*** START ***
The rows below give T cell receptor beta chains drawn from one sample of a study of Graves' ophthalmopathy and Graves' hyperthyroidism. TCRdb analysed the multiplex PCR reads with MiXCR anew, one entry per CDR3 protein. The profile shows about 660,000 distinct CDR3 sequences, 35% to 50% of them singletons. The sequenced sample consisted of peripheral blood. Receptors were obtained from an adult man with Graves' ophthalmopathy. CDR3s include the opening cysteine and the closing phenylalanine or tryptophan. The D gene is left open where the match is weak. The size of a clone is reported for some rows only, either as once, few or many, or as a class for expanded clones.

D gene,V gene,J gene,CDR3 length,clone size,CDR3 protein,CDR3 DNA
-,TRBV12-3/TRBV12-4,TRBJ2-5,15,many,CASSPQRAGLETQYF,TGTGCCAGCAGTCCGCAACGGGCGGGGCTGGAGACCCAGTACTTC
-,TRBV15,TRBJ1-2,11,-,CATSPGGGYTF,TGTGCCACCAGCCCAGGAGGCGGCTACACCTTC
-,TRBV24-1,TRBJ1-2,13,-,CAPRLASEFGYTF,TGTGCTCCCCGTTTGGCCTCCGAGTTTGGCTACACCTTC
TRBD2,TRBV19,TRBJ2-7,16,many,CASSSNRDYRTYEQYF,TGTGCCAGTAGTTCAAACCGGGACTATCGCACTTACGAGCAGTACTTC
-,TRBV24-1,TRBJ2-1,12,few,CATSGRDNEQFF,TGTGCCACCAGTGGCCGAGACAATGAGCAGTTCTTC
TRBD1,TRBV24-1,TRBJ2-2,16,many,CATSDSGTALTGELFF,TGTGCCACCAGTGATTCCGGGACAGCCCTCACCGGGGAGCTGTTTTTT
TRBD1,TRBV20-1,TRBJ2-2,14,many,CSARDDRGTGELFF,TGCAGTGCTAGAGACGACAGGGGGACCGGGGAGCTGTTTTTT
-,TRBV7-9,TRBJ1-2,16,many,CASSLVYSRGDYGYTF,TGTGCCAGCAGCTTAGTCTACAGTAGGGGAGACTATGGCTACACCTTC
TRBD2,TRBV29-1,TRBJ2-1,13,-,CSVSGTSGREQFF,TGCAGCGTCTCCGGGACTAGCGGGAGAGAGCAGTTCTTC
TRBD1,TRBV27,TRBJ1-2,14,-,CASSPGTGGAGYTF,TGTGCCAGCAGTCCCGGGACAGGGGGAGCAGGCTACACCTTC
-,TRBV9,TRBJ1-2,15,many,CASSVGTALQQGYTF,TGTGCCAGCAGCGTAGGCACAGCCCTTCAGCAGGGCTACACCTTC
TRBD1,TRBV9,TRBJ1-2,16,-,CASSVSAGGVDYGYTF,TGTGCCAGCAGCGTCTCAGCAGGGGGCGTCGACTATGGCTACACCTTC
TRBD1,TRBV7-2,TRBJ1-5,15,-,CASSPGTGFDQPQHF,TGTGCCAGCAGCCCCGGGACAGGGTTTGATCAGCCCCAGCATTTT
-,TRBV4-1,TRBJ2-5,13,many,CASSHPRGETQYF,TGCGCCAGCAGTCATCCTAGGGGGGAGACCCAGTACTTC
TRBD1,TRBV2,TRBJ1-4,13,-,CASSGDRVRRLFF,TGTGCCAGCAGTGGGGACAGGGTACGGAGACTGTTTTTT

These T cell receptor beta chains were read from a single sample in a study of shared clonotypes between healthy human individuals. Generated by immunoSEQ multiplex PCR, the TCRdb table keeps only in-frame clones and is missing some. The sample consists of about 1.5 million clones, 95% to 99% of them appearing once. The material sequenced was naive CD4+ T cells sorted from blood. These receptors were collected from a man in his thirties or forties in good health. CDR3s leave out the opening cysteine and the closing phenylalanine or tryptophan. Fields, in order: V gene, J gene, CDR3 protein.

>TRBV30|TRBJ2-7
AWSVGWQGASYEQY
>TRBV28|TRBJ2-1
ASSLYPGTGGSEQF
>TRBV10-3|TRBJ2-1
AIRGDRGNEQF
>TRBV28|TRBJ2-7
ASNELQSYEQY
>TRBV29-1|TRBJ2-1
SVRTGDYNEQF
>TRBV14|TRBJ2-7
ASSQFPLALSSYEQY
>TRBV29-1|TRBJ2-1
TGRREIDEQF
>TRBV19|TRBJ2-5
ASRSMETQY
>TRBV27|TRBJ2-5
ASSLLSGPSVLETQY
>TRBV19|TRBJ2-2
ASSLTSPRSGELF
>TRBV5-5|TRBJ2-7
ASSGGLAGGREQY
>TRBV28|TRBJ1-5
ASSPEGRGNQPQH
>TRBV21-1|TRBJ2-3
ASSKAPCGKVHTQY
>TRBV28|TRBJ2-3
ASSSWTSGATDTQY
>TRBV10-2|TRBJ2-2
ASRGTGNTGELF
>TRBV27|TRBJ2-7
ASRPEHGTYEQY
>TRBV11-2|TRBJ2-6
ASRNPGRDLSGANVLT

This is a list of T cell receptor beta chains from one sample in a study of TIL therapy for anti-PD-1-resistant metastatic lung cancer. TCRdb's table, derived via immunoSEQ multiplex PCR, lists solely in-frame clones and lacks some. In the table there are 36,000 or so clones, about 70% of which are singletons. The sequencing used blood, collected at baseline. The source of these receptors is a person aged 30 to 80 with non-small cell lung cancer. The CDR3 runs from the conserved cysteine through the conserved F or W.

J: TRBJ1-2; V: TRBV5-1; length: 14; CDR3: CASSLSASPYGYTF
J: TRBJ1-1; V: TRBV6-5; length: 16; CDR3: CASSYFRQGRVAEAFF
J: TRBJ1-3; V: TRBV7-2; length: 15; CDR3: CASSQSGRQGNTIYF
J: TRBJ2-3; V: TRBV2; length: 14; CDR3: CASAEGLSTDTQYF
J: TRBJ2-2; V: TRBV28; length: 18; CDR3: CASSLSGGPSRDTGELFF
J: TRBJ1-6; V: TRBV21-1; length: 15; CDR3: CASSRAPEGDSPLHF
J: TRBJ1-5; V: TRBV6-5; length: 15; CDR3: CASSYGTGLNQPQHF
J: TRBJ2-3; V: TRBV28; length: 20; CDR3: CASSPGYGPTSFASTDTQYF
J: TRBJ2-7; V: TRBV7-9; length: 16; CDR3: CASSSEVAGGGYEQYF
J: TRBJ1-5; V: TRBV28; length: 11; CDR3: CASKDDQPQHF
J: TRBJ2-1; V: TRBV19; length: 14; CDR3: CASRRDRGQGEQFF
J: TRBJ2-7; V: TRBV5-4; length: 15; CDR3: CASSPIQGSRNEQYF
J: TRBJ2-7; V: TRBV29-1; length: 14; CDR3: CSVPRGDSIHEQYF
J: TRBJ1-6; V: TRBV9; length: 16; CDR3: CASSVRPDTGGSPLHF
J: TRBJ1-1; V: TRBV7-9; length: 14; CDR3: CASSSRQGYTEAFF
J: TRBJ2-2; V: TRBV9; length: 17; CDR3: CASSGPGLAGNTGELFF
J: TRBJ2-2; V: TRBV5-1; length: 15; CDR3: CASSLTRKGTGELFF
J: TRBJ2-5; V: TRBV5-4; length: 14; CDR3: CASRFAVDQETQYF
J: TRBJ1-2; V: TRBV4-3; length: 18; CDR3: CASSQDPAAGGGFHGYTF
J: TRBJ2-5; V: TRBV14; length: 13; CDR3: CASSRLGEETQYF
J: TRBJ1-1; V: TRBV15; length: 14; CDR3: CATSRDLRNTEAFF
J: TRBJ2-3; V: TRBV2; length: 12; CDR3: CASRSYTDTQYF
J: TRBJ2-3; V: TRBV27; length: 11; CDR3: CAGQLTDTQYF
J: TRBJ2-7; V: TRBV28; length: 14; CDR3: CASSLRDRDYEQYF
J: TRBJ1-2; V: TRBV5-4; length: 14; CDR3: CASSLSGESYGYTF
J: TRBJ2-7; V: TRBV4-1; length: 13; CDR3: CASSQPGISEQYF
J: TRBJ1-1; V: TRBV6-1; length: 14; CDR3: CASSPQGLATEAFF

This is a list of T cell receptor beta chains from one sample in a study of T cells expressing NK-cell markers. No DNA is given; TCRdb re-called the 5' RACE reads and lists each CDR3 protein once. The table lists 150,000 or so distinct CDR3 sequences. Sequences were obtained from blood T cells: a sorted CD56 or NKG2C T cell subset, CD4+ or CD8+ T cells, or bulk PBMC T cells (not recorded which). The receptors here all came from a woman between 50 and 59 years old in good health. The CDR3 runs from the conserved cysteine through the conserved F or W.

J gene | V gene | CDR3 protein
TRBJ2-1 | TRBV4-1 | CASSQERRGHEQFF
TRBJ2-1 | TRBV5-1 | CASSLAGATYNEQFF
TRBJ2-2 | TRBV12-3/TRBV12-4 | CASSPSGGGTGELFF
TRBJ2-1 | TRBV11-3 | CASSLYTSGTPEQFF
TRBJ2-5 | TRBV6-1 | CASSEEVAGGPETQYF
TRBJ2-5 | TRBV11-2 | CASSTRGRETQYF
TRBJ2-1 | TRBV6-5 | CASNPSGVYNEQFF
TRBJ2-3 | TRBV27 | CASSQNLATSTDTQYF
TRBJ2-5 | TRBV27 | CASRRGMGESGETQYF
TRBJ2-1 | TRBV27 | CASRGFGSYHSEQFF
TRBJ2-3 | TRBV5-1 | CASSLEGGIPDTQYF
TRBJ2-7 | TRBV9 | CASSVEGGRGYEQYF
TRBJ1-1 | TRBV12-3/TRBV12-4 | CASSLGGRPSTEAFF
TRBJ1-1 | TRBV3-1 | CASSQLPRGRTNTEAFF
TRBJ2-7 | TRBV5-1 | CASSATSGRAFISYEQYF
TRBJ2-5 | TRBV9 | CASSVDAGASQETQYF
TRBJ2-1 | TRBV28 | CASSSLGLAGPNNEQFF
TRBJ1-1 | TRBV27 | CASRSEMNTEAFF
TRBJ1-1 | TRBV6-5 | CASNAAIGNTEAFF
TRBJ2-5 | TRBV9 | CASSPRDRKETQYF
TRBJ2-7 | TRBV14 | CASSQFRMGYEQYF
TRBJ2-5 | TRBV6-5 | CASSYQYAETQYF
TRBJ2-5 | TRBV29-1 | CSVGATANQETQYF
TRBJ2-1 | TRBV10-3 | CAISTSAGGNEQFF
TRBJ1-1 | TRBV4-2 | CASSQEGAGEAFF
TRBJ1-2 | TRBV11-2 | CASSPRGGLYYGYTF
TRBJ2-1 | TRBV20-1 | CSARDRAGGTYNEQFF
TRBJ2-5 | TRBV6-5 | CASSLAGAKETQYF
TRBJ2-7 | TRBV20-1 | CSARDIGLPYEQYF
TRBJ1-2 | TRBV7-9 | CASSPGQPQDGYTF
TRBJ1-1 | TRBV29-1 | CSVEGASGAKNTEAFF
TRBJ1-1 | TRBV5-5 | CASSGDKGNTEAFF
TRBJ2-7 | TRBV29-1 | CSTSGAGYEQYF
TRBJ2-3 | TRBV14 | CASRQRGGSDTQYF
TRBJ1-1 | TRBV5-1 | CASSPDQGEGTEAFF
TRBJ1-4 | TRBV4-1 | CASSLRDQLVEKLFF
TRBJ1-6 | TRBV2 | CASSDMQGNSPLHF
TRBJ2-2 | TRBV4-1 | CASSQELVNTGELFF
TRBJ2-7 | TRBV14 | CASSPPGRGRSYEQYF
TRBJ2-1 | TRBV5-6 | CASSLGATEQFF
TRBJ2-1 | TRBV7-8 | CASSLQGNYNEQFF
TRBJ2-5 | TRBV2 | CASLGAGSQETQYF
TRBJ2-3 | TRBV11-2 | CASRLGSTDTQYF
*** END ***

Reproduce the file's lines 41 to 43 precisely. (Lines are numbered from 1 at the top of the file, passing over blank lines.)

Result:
>TRBV28|TRBJ1-5
ASSPEGRGNQPQH
>TRBV21-1|TRBJ2-3